Kansas Divorce Laws

When the time comes that you realize you simply cannot repair your marriage and divorce is the only option, learning more about the laws in Kansas can take much of the confusion and frustration out of the process.

Who Can File for Divorce and On What Grounds

In order for someone to file for divorce in Kansas, either the petitioner or the respondent must be a resident of the state for the 60 days prior to filing. The state offers no-fault divorce on conditions of incompatibility.

Fault divorce is allowed for one of two reasons. If one party is guilty of a failure to perform a marital duty or obligation, fault divorce is allowed. Also, if there is an incompatibility by reason of mental illness of mental incapacity, fault divorce is allowed. However, mental illness has to be proven in one of two ways. Either the spouse is confined to an institution for two years, or the court issues an adjudication of mental illness or mental incapacity while the spouse is in a mental institution.

Members of the military who are stationed in Kansas can file in Kansas. Using an attorney who is knowledgeable about military family law is very helpful in these cases.

Division of Property

Kansas follows an equitable distribution model when dividing property. This means property is divided along lines of what is fair, rather than what is equal. Whenever possible, the courts encourage couples to come to their own agreements on property and debt issues, but they will step in when needed. Factors the courts consider include:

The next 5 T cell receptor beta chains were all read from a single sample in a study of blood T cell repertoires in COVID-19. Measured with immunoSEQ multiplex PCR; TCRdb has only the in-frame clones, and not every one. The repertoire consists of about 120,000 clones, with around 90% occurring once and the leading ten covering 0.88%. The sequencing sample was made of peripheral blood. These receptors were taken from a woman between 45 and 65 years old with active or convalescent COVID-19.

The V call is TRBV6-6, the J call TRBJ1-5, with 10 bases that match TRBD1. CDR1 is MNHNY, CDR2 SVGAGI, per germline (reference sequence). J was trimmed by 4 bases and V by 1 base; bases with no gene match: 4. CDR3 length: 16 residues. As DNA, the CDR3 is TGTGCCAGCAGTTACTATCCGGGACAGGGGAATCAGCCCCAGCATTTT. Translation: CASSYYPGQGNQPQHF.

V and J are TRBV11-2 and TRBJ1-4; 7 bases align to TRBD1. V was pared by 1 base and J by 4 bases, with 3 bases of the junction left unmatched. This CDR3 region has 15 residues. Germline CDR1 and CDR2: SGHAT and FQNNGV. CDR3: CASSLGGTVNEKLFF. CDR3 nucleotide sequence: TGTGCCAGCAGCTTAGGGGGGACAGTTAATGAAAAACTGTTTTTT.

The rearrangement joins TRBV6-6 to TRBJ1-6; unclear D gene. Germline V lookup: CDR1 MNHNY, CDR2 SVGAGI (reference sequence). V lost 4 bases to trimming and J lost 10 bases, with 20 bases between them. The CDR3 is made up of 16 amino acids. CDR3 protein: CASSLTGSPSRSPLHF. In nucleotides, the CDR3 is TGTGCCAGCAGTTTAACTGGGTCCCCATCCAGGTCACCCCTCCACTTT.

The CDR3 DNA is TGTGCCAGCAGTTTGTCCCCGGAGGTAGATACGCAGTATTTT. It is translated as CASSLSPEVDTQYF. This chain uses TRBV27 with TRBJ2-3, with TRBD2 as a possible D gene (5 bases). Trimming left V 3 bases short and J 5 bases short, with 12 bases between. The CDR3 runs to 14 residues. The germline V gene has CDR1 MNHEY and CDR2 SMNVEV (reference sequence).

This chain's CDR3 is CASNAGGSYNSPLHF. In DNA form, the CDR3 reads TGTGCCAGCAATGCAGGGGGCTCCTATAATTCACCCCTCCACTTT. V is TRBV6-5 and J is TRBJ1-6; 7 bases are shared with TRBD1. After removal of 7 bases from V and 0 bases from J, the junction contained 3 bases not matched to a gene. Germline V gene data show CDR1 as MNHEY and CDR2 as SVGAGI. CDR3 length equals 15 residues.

• Age of the parties
  • Length of the marriage
  • Property owned by the individuals
  • Earning capacities
  • Source, time, and manner of acquisition of the property
  • Any obligations and family ties
  • Maintenance payments or lack thereof
  • Dissipation of assets
  • Tax consequences
  • Any other factors deemed necessary

Child Custody

When children are involved in a divorce case, they face serious emotional trauma. The courts will encourage parents to make their own custody arrangements, but there may be situations when this is not possible. In these cases the courts will look at what is in the child’s best interests, taking into consideration factors such as:

  • Duration that the child has been under the care or control of a person other than a parent
  • The desires of the parents
  • The desires of the child
  • Relationship between the child and the parents, siblings, or any other influential figure
  • Child’s adjustment to school, home, and community
  • Whether or not the parents are willing and able to respect and nurture the bond between the child and the other parent
  • Any evidence of spousal abuse

The courts will not favor the mother simply because of her gender, even in cases involving very small children.


Some cases will require the support of one spouse from the other. This is awarded at the court’s discretion on a case-by-case basis. There are not specific factors considered in these cases, but the courts will order support as they deem is fair, just, and equitable considering all circumstances of the marriage.

Child support amounts are determined based on the Income Shares Model. This is figured by dividing the support requirements based on the income of each parent. Support continues until a child reaches the age of 18, with a few exceptions. These exceptions include:

  • Instances wherein the parents agree through a written document to continue support
  • The child is 18 before completing high school, in which case the support continues until June 30 of the school year
  • The child is still in high school after June 30 and after becoming 18 years old, in which case support continues until June 30 of the year the child turns 19